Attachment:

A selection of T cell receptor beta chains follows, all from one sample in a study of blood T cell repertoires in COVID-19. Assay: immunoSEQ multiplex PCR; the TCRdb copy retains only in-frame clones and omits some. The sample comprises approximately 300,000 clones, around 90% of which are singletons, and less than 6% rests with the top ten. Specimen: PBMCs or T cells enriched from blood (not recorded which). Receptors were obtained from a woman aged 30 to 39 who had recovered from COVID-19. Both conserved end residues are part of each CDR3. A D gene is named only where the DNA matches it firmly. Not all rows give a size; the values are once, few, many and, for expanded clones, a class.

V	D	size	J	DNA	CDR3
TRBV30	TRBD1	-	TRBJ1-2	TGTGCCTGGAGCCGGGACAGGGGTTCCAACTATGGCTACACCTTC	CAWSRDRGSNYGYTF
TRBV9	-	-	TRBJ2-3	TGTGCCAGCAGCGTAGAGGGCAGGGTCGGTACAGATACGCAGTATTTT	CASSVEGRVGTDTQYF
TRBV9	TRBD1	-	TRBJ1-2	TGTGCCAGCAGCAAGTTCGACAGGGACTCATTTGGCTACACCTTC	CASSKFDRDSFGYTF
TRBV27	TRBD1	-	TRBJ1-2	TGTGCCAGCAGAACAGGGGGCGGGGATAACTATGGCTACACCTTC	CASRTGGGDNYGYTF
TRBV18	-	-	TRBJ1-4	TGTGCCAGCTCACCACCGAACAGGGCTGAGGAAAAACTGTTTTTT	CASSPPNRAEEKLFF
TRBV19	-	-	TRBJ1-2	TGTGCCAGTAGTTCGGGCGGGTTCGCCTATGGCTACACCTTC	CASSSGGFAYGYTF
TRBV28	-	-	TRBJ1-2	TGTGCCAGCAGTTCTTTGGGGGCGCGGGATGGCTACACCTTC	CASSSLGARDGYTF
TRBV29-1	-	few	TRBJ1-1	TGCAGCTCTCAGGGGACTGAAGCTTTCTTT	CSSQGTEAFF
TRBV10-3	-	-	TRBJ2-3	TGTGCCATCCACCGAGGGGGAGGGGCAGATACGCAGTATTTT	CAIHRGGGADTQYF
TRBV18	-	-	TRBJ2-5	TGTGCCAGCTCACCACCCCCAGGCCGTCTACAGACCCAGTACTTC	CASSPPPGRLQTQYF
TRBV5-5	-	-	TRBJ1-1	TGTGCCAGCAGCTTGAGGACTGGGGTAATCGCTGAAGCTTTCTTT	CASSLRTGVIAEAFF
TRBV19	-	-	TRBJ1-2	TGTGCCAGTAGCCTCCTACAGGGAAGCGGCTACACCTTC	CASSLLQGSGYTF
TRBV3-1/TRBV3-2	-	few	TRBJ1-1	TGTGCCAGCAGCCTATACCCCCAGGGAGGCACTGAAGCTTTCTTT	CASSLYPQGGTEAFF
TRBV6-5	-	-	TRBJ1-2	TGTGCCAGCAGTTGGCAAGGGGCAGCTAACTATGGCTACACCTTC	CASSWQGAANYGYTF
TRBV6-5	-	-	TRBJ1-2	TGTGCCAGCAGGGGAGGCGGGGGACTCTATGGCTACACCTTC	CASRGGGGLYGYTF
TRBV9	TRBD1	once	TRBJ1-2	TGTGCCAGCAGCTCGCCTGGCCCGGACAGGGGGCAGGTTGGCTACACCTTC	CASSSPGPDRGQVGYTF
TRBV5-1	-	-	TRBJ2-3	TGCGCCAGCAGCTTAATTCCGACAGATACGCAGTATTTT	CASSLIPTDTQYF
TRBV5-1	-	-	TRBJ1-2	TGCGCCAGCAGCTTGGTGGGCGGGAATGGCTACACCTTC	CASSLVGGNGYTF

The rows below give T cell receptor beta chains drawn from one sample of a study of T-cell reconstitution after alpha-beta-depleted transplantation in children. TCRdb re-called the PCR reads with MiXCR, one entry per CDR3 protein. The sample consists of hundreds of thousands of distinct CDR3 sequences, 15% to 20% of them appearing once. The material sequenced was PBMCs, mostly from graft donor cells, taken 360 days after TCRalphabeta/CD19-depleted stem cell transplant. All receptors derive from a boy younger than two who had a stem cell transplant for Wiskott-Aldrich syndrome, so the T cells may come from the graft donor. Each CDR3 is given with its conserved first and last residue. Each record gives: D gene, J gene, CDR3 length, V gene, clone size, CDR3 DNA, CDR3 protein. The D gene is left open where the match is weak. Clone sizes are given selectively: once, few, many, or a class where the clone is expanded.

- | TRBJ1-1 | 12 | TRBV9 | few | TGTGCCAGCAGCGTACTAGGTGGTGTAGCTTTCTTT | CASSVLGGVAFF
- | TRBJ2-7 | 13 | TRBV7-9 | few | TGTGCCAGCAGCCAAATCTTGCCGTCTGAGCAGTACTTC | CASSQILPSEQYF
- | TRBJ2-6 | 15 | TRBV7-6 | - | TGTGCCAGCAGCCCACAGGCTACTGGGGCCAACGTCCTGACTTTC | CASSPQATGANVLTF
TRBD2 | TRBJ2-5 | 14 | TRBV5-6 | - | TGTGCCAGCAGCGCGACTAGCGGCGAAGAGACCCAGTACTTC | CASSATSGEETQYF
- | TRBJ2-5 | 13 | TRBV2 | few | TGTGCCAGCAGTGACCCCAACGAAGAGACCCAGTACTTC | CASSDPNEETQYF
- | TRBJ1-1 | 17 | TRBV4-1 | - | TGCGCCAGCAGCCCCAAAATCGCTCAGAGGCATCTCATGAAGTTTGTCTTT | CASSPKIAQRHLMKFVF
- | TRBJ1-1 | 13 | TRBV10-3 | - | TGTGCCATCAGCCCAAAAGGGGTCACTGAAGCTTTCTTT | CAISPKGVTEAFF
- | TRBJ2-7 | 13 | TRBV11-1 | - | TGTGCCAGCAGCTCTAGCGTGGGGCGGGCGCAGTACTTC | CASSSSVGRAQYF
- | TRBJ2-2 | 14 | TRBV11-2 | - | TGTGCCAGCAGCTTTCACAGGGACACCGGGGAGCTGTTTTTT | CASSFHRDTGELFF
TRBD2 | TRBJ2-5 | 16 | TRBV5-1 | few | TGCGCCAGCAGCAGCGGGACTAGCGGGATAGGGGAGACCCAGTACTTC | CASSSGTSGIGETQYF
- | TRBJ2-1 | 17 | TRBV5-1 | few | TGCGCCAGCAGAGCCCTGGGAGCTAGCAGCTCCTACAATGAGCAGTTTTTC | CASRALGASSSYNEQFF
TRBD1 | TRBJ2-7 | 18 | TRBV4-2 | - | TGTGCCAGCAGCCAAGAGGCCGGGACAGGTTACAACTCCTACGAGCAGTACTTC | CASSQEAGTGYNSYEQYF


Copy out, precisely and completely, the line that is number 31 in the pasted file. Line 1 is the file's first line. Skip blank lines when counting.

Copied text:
TRBD2 | TRBJ2-5 | 16 | TRBV5-1 | few | TGCGCCAGCAGCAGCGGGACTAGCGGGATAGGGGAGACCCAGTACTTC | CASSSGTSGIGETQYF